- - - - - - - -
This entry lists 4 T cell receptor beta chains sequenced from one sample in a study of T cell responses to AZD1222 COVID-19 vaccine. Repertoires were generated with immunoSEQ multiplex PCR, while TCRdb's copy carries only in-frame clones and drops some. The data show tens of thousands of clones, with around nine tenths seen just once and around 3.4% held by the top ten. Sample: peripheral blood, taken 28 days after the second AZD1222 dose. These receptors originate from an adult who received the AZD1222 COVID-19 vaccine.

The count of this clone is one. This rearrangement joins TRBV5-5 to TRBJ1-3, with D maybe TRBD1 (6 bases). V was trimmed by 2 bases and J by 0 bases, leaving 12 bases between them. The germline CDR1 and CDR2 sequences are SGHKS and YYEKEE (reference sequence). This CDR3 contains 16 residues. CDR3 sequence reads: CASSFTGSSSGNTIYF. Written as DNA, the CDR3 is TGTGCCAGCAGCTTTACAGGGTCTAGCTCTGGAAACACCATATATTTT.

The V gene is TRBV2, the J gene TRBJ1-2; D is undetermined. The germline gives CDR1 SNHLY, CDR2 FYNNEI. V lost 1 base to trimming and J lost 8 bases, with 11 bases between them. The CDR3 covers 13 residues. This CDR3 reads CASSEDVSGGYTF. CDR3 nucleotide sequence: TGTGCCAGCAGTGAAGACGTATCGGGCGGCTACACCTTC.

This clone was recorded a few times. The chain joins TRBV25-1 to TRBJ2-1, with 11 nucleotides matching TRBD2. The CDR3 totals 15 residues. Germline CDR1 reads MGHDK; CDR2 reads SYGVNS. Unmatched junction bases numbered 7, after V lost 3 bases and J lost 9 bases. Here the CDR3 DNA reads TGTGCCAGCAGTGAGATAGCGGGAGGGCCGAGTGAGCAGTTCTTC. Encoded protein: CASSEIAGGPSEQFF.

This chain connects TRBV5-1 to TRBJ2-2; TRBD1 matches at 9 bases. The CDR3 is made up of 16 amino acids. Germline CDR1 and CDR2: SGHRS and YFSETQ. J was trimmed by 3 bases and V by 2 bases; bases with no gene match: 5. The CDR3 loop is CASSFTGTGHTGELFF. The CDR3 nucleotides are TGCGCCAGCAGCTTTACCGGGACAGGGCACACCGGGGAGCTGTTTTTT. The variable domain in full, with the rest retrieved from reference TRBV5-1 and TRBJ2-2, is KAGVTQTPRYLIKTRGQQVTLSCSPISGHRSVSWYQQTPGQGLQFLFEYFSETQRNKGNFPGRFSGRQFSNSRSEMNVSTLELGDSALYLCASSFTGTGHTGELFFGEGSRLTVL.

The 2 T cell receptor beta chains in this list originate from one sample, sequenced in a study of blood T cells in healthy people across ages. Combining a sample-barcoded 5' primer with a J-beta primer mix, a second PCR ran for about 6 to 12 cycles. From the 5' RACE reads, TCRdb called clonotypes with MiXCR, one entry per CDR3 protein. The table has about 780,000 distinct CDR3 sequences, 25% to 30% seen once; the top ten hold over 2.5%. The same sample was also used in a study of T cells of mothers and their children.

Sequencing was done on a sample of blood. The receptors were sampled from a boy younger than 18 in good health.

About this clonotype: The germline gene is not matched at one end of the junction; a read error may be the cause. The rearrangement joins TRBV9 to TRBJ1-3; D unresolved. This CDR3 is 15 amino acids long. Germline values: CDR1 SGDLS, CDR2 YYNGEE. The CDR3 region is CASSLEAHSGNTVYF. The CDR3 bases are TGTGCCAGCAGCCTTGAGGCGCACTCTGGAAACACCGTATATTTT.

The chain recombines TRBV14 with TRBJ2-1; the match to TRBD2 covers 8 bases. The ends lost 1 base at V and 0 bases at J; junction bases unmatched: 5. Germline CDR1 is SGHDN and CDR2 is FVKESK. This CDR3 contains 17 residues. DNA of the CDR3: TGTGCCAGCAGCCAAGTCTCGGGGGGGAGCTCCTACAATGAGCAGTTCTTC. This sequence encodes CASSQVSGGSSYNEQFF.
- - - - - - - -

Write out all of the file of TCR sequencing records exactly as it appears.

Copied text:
This entry lists 4 T cell receptor beta chains sequenced from one sample in a study of T cell responses to AZD1222 COVID-19 vaccine. Repertoires were generated with immunoSEQ multiplex PCR, while TCRdb's copy carries only in-frame clones and drops some. The data show tens of thousands of clones, with around nine tenths seen just once and around 3.4% held by the top ten. Sample: peripheral blood, taken 28 days after the second AZD1222 dose. These receptors originate from an adult who received the AZD1222 COVID-19 vaccine.

The count of this clone is one. This rearrangement joins TRBV5-5 to TRBJ1-3, with D maybe TRBD1 (6 bases). V was trimmed by 2 bases and J by 0 bases, leaving 12 bases between them. The germline CDR1 and CDR2 sequences are SGHKS and YYEKEE (reference sequence). This CDR3 contains 16 residues. CDR3 sequence reads: CASSFTGSSSGNTIYF. Written as DNA, the CDR3 is TGTGCCAGCAGCTTTACAGGGTCTAGCTCTGGAAACACCATATATTTT.

The V gene is TRBV2, the J gene TRBJ1-2; D is undetermined. The germline gives CDR1 SNHLY, CDR2 FYNNEI. V lost 1 base to trimming and J lost 8 bases, with 11 bases between them. The CDR3 covers 13 residues. This CDR3 reads CASSEDVSGGYTF. CDR3 nucleotide sequence: TGTGCCAGCAGTGAAGACGTATCGGGCGGCTACACCTTC.

This clone was recorded a few times. The chain joins TRBV25-1 to TRBJ2-1, with 11 nucleotides matching TRBD2. The CDR3 totals 15 residues. Germline CDR1 reads MGHDK; CDR2 reads SYGVNS. Unmatched junction bases numbered 7, after V lost 3 bases and J lost 9 bases. Here the CDR3 DNA reads TGTGCCAGCAGTGAGATAGCGGGAGGGCCGAGTGAGCAGTTCTTC. Encoded protein: CASSEIAGGPSEQFF.

This chain connects TRBV5-1 to TRBJ2-2; TRBD1 matches at 9 bases. The CDR3 is made up of 16 amino acids. Germline CDR1 and CDR2: SGHRS and YFSETQ. J was trimmed by 3 bases and V by 2 bases; bases with no gene match: 5. The CDR3 loop is CASSFTGTGHTGELFF. The CDR3 nucleotides are TGCGCCAGCAGCTTTACCGGGACAGGGCACACCGGGGAGCTGTTTTTT. The variable domain in full, with the rest retrieved from reference TRBV5-1 and TRBJ2-2, is KAGVTQTPRYLIKTRGQQVTLSCSPISGHRSVSWYQQTPGQGLQFLFEYFSETQRNKGNFPGRFSGRQFSNSRSEMNVSTLELGDSALYLCASSFTGTGHTGELFFGEGSRLTVL.

The 2 T cell receptor beta chains in this list originate from one sample, sequenced in a study of blood T cells in healthy people across ages. Combining a sample-barcoded 5' primer with a J-beta primer mix, a second PCR ran for about 6 to 12 cycles. From the 5' RACE reads, TCRdb called clonotypes with MiXCR, one entry per CDR3 protein. The table has about 780,000 distinct CDR3 sequences, 25% to 30% seen once; the top ten hold over 2.5%. The same sample was also used in a study of T cells of mothers and their children.

Sequencing was done on a sample of blood. The receptors were sampled from a boy younger than 18 in good health.

About this clonotype: The germline gene is not matched at one end of the junction; a read error may be the cause. The rearrangement joins TRBV9 to TRBJ1-3; D unresolved. This CDR3 is 15 amino acids long. Germline values: CDR1 SGDLS, CDR2 YYNGEE. The CDR3 region is CASSLEAHSGNTVYF. The CDR3 bases are TGTGCCAGCAGCCTTGAGGCGCACTCTGGAAACACCGTATATTTT.

The chain recombines TRBV14 with TRBJ2-1; the match to TRBD2 covers 8 bases. The ends lost 1 base at V and 0 bases at J; junction bases unmatched: 5. Germline CDR1 is SGHDN and CDR2 is FVKESK. This CDR3 contains 17 residues. DNA of the CDR3: TGTGCCAGCAGCCAAGTCTCGGGGGGGAGCTCCTACAATGAGCAGTTCTTC. This sequence encodes CASSQVSGGSSYNEQFF.